For my first test, I compared results during a local 10m net that I’ve joined. Net control is ~15 miles away from my usual operating position. Ten meters is nearly “dead” for the time being. So, all comms were via ground waves. Using my ATAS-120A, I could just barely hear net control; he was a weak signal that was buried in the noise. He could barely hear me, as well. I told him via e-mail that I had never used 10m before and was surprised by all of the noise. He said that it’s normal. A few weeks later, I went back to the same spot with my Scorpion. The first thing I noticed was a substantially-reduced noise floor. I’m told that’s because of the high “Q-factor” of the antenna. I could hear net control very well. I didn’t have an S-meter reading, but he was very clear… easily a 5×5. He said I sounded much better, too. I think he gave me a 5×5 signal report.

Field Day was the next weekend. I’m not a contester. Still, I figured it would be a good time to make some distant contacts. I operated for just an hour from a small peninsula in southeast Virginia and managed to make seven HF contacts. Six were on 20m, with the farthest being ~1000 miles away in Texas. I made a contact to North Carolina on 80m, which is a new band for me. Later, I decided to try my luck at getting a signal over to Europe. Traditionally, that had been easier in the mornings when the sun was still east of me. But it hasn’t happened yet. Could the current state of the sun cycle be a factor? I will keep trying and update this paragraph when I find success.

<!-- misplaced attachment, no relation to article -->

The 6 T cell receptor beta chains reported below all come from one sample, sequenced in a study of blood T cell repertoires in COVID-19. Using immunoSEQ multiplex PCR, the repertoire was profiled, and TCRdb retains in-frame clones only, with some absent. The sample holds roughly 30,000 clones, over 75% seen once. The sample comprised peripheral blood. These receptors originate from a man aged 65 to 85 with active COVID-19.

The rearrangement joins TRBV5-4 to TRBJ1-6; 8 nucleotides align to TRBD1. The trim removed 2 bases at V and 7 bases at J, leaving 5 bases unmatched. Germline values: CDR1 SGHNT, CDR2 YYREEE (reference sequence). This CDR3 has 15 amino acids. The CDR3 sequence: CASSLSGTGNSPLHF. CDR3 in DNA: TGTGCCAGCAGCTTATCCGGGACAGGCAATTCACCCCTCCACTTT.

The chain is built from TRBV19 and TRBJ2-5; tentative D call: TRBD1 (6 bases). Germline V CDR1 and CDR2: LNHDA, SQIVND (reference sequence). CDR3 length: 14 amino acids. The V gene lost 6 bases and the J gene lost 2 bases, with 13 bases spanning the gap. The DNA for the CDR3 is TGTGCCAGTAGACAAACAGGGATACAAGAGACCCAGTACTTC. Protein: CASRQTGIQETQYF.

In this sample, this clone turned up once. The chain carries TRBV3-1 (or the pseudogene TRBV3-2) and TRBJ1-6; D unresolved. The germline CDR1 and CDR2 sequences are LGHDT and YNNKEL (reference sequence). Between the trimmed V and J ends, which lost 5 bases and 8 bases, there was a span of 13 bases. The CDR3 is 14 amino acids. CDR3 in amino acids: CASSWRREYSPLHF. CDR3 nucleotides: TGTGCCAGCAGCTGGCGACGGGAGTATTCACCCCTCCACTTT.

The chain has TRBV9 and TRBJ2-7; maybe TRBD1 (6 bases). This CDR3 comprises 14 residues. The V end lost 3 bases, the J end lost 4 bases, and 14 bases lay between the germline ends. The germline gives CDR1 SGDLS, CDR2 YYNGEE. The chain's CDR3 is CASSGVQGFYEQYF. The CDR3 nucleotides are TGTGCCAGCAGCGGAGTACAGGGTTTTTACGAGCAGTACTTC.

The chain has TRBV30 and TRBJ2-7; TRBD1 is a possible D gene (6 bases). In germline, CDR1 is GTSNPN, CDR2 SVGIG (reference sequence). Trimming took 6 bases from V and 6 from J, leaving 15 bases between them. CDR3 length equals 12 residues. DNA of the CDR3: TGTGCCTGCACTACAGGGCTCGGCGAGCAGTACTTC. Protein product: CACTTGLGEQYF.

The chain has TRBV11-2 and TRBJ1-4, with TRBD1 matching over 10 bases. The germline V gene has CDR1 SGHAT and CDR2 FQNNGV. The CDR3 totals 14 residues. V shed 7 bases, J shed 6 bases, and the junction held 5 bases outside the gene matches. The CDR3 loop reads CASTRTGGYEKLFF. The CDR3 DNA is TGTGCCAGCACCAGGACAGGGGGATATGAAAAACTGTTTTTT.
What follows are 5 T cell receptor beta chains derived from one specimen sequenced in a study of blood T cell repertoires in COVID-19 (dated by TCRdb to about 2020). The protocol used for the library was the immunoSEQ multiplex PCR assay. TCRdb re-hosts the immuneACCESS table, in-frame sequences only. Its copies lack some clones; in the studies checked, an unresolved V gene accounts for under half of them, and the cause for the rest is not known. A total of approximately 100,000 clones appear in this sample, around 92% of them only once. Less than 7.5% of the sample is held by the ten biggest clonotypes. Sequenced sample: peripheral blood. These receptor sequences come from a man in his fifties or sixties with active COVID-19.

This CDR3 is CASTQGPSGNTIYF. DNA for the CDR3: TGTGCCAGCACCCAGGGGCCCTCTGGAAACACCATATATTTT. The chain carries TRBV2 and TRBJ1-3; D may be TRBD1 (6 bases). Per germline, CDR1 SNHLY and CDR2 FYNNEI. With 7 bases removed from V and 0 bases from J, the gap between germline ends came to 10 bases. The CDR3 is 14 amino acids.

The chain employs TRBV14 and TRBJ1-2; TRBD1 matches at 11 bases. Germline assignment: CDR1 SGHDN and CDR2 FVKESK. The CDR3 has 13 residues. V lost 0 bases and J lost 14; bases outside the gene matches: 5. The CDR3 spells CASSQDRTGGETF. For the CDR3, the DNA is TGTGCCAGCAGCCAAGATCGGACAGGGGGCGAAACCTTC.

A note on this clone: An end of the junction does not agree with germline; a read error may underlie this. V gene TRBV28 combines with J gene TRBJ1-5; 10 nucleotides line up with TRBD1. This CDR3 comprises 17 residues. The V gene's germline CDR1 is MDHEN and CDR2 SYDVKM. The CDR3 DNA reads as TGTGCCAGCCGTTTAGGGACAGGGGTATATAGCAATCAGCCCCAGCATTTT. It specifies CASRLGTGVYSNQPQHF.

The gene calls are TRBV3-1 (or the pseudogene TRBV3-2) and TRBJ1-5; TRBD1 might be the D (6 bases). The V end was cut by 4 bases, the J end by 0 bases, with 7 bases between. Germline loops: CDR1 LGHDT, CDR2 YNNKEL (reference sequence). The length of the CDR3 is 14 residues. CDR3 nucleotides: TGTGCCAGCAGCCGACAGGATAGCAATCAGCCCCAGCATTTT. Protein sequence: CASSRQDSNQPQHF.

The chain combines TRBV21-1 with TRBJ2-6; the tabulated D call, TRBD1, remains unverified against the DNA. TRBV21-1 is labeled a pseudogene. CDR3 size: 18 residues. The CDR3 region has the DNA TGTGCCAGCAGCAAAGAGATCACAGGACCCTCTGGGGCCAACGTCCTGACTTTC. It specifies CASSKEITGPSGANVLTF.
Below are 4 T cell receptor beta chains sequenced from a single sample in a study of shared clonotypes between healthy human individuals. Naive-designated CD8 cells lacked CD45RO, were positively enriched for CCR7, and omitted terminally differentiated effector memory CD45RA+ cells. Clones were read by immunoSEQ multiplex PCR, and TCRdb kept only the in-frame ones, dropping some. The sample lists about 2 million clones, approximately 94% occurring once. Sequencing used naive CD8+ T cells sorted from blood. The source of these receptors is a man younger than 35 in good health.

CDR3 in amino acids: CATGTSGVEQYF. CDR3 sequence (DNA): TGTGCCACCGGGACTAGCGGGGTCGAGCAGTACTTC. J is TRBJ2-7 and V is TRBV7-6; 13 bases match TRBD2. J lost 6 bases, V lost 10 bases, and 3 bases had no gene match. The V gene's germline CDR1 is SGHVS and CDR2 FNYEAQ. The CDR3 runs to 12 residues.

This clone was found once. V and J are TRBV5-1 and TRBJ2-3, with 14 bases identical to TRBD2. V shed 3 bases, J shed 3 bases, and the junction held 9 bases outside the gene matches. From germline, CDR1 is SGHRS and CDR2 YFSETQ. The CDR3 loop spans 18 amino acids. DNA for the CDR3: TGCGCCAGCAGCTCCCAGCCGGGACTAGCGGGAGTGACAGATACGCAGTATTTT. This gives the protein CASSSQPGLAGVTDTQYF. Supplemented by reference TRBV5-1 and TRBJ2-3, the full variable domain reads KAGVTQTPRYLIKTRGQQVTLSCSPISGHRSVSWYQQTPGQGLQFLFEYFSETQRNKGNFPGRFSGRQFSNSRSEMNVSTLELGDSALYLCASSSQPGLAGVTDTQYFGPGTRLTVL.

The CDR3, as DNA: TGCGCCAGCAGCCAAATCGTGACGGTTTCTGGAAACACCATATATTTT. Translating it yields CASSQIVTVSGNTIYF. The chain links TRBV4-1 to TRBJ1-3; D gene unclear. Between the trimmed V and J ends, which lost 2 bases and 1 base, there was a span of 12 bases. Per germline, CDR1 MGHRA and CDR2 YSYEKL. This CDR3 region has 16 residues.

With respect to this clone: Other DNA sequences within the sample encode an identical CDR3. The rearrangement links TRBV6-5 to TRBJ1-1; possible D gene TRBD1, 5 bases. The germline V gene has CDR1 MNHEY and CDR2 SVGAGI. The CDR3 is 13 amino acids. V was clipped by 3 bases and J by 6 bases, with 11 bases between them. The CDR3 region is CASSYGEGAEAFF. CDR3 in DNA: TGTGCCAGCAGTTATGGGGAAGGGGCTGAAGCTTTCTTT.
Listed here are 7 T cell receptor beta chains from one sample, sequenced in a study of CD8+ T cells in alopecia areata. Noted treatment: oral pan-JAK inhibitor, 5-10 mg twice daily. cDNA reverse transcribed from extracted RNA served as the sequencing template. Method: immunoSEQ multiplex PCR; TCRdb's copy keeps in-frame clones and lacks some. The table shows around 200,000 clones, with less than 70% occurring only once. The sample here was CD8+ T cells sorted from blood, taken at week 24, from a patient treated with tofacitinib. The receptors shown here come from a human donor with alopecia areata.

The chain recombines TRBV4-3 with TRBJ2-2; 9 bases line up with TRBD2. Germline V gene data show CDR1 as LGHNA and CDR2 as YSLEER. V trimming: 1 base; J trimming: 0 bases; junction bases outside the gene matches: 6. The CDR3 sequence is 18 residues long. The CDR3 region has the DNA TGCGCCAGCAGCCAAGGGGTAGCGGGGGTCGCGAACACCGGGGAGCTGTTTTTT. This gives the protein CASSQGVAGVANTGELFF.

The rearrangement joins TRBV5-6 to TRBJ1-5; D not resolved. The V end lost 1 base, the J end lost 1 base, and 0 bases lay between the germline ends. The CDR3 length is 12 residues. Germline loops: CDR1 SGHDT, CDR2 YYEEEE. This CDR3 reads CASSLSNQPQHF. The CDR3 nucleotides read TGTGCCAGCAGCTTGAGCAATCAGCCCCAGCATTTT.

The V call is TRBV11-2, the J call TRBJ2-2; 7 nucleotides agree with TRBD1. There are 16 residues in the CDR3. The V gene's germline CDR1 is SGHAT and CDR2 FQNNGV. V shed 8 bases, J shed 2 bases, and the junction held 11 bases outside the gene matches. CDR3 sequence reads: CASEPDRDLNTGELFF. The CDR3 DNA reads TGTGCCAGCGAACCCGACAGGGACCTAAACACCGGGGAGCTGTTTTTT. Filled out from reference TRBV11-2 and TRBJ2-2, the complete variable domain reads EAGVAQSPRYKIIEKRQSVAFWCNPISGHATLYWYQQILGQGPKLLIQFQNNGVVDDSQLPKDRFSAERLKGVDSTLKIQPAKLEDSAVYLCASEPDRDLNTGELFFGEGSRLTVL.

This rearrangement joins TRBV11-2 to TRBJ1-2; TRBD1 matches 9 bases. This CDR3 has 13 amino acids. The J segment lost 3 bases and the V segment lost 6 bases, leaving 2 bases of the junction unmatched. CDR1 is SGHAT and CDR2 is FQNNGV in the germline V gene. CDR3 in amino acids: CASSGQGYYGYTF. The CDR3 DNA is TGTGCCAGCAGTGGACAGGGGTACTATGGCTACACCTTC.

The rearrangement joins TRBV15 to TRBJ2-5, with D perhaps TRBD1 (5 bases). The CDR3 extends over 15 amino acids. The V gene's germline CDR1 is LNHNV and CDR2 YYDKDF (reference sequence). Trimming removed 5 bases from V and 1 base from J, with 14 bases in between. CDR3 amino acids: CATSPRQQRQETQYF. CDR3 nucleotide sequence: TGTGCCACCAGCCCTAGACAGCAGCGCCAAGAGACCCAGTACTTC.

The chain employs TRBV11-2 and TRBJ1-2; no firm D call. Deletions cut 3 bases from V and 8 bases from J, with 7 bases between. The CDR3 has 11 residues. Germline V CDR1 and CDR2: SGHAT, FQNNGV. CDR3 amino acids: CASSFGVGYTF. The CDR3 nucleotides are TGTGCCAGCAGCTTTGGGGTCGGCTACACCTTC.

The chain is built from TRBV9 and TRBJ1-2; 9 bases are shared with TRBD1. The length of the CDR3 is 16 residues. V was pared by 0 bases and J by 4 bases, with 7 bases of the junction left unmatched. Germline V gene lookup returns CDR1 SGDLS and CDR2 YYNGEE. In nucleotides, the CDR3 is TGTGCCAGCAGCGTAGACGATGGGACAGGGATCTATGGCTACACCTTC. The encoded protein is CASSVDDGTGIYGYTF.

All said, I think the Scorpion is a great purchase. Sure, I’m probably not maximizing its effectiveness the way I have it mounted. But it is a definite improvement over the ATAS-120A it replaces. Better yet, it will accept full legal power, which is 1500 watts for my non-ham visitors. That kind of power would be nuts in a mobile platform and probably would cause a lot of interference in the car. But adding a 500-watt amp isn’t out of the question. Maybe I’ll do that someday. Regardless, I’m very pleased to have an HF antenna that’s easy to install and remove. It gives me good performance on the HF bands while allowing me to return my car to its pretty-self in just five minutes. See more info and an install demonstration in this video.

Presto Chango,


About Scott

I grew up near Houston, TX and served in the U. S. Coast Guard for over 30 years. I have an electronics background and continue to work in the electronics engineering field. I taught myself the basics about automotive systems as well as how to perform some of my own maintenance (cars and bicycles). I became involved with Amateur Radio and computers in 1995. The explosion of technology has made my job and several of my hobbies quite interesting. My hobbies include Volkswagens, bicycling, photography, electronics, amateur radio, web management, and reptiles. Visit my websites to learn more.